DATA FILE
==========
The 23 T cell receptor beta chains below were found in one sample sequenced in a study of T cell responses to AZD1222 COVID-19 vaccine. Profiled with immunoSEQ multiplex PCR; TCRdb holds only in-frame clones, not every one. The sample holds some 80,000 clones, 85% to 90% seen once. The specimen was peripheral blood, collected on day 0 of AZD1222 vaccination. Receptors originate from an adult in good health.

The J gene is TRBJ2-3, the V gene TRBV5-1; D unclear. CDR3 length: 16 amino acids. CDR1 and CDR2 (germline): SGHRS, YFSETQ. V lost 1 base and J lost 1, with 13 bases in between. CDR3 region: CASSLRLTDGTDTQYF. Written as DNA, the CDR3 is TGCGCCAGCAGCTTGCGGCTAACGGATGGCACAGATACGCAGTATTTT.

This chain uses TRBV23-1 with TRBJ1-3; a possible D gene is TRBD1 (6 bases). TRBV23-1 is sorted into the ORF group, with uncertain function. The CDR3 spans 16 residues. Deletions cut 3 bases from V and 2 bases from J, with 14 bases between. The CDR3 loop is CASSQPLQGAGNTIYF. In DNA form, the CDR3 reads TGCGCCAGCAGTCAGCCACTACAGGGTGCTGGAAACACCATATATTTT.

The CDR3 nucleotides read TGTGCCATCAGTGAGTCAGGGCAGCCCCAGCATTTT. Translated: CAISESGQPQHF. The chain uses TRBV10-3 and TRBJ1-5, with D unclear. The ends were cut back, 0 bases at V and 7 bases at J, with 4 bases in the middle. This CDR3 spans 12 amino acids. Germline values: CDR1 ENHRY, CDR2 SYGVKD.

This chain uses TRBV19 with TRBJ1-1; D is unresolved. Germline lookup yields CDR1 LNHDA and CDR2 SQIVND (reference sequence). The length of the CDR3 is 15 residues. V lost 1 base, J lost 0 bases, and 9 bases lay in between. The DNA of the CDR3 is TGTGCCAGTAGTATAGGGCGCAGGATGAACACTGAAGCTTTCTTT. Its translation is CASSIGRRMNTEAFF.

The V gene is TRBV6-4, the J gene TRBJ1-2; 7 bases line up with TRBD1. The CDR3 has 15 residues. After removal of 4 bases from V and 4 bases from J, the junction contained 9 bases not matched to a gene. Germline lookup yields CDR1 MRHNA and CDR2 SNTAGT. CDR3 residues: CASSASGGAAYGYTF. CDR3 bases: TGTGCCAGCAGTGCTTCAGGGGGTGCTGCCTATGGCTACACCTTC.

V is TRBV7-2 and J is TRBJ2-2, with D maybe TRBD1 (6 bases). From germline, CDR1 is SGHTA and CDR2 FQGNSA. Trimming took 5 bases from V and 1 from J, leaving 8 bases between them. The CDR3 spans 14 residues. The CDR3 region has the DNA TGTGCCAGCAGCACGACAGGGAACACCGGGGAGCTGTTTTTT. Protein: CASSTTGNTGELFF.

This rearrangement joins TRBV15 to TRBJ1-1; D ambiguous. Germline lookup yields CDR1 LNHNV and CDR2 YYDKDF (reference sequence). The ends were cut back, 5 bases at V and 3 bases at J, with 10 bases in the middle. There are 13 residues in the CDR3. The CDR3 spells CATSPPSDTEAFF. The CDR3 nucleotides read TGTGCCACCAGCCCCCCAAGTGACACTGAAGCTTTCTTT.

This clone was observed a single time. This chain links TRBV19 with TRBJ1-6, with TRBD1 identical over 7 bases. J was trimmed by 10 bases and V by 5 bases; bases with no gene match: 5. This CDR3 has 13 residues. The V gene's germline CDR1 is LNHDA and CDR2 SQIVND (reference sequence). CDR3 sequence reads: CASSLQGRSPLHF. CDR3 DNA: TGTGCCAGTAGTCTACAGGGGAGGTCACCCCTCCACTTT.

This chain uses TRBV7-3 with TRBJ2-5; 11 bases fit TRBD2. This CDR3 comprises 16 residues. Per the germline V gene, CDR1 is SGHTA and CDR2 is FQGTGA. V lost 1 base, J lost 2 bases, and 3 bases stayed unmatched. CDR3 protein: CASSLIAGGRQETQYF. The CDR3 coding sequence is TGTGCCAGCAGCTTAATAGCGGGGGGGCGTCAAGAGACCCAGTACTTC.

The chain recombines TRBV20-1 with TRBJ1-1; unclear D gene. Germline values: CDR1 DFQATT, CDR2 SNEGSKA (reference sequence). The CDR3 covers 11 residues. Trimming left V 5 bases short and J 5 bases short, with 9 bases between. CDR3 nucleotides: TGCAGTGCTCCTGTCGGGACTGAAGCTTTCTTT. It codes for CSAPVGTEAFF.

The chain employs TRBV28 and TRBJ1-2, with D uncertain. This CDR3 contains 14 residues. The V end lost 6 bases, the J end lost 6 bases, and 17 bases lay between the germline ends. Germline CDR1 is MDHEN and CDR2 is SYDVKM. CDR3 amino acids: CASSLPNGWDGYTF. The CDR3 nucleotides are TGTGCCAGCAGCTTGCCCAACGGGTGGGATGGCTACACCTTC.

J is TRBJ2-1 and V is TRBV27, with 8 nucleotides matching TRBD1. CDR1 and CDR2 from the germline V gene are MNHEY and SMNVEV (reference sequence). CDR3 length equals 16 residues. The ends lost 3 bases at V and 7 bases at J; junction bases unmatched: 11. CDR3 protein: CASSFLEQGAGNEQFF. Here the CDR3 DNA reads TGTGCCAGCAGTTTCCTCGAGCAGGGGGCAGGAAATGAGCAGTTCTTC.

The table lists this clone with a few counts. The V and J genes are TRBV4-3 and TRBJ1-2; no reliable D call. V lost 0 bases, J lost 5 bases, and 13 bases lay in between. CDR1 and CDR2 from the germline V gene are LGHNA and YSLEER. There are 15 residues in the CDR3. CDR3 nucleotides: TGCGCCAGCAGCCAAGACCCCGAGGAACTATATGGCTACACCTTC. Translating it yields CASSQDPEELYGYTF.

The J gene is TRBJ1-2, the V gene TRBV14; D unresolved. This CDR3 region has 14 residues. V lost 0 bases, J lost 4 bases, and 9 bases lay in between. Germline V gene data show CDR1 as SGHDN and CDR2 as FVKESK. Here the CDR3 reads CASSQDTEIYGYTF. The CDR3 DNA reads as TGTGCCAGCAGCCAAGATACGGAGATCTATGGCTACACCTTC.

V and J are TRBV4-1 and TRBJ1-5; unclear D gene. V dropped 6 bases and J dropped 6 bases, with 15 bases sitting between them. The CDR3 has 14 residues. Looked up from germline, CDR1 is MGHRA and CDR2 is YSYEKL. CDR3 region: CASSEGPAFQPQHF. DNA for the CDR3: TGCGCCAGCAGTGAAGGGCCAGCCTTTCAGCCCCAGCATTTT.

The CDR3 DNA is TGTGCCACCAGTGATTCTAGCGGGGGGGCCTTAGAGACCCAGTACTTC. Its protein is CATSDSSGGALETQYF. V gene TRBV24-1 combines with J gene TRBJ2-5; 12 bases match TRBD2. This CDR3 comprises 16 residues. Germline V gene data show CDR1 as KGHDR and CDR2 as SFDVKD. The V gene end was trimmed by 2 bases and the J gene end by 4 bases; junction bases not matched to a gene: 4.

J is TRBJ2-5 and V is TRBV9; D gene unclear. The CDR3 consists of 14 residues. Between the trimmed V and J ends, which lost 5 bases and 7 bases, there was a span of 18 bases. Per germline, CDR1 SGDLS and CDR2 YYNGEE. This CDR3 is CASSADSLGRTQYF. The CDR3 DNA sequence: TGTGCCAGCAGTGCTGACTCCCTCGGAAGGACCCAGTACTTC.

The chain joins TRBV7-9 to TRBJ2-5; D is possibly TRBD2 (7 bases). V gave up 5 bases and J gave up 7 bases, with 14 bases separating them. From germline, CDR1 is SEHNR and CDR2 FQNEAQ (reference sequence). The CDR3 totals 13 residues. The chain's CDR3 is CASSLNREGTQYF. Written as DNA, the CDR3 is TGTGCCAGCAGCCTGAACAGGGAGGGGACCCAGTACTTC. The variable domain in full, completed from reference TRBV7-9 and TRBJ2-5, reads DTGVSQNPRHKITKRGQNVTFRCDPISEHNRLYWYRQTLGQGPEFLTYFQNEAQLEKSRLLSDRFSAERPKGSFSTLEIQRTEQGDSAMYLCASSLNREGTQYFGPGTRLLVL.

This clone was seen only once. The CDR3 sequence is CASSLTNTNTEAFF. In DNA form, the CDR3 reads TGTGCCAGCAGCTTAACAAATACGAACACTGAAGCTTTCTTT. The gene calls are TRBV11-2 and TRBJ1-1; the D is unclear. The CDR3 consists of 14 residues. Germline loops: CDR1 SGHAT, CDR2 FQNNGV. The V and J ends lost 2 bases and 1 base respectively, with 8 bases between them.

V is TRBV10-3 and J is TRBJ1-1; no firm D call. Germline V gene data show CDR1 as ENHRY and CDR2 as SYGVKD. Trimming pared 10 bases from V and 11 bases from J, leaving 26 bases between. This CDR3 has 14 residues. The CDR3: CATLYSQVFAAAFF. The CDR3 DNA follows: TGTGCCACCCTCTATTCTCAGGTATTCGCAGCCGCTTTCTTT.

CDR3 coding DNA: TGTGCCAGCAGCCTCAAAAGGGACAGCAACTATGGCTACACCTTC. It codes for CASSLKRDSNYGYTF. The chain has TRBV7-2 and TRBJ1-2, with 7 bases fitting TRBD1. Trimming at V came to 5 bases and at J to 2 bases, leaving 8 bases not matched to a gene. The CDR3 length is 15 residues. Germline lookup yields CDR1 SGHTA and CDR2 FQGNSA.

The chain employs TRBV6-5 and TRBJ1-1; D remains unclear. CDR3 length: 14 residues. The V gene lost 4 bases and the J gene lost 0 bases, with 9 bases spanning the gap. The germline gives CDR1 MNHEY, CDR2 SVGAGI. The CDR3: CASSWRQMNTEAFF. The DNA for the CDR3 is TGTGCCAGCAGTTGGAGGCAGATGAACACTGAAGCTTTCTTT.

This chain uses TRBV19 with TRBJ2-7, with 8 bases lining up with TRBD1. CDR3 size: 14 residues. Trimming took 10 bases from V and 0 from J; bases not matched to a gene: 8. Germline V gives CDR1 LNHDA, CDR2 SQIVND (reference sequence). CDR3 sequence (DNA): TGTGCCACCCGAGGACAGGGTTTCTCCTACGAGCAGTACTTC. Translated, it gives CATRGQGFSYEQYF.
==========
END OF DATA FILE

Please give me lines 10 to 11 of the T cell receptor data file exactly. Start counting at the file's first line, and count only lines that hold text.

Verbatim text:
This chain uses TRBV7-3 with TRBJ2-5; 11 bases fit TRBD2. This CDR3 comprises 16 residues. Per the germline V gene, CDR1 is SGHTA and CDR2 is FQGTGA. V lost 1 base, J lost 2 bases, and 3 bases stayed unmatched. CDR3 protein: CASSLIAGGRQETQYF. The CDR3 coding sequence is TGTGCCAGCAGCTTAATAGCGGGGGGGCGTCAAGAGACCCAGTACTTC.

The chain recombines TRBV20-1 with TRBJ1-1; unclear D gene. Germline values: CDR1 DFQATT, CDR2 SNEGSKA (reference sequence). The CDR3 covers 11 residues. Trimming left V 5 bases short and J 5 bases short, with 9 bases between. CDR3 nucleotides: TGCAGTGCTCCTGTCGGGACTGAAGCTTTCTTT. It codes for CSAPVGTEAFF.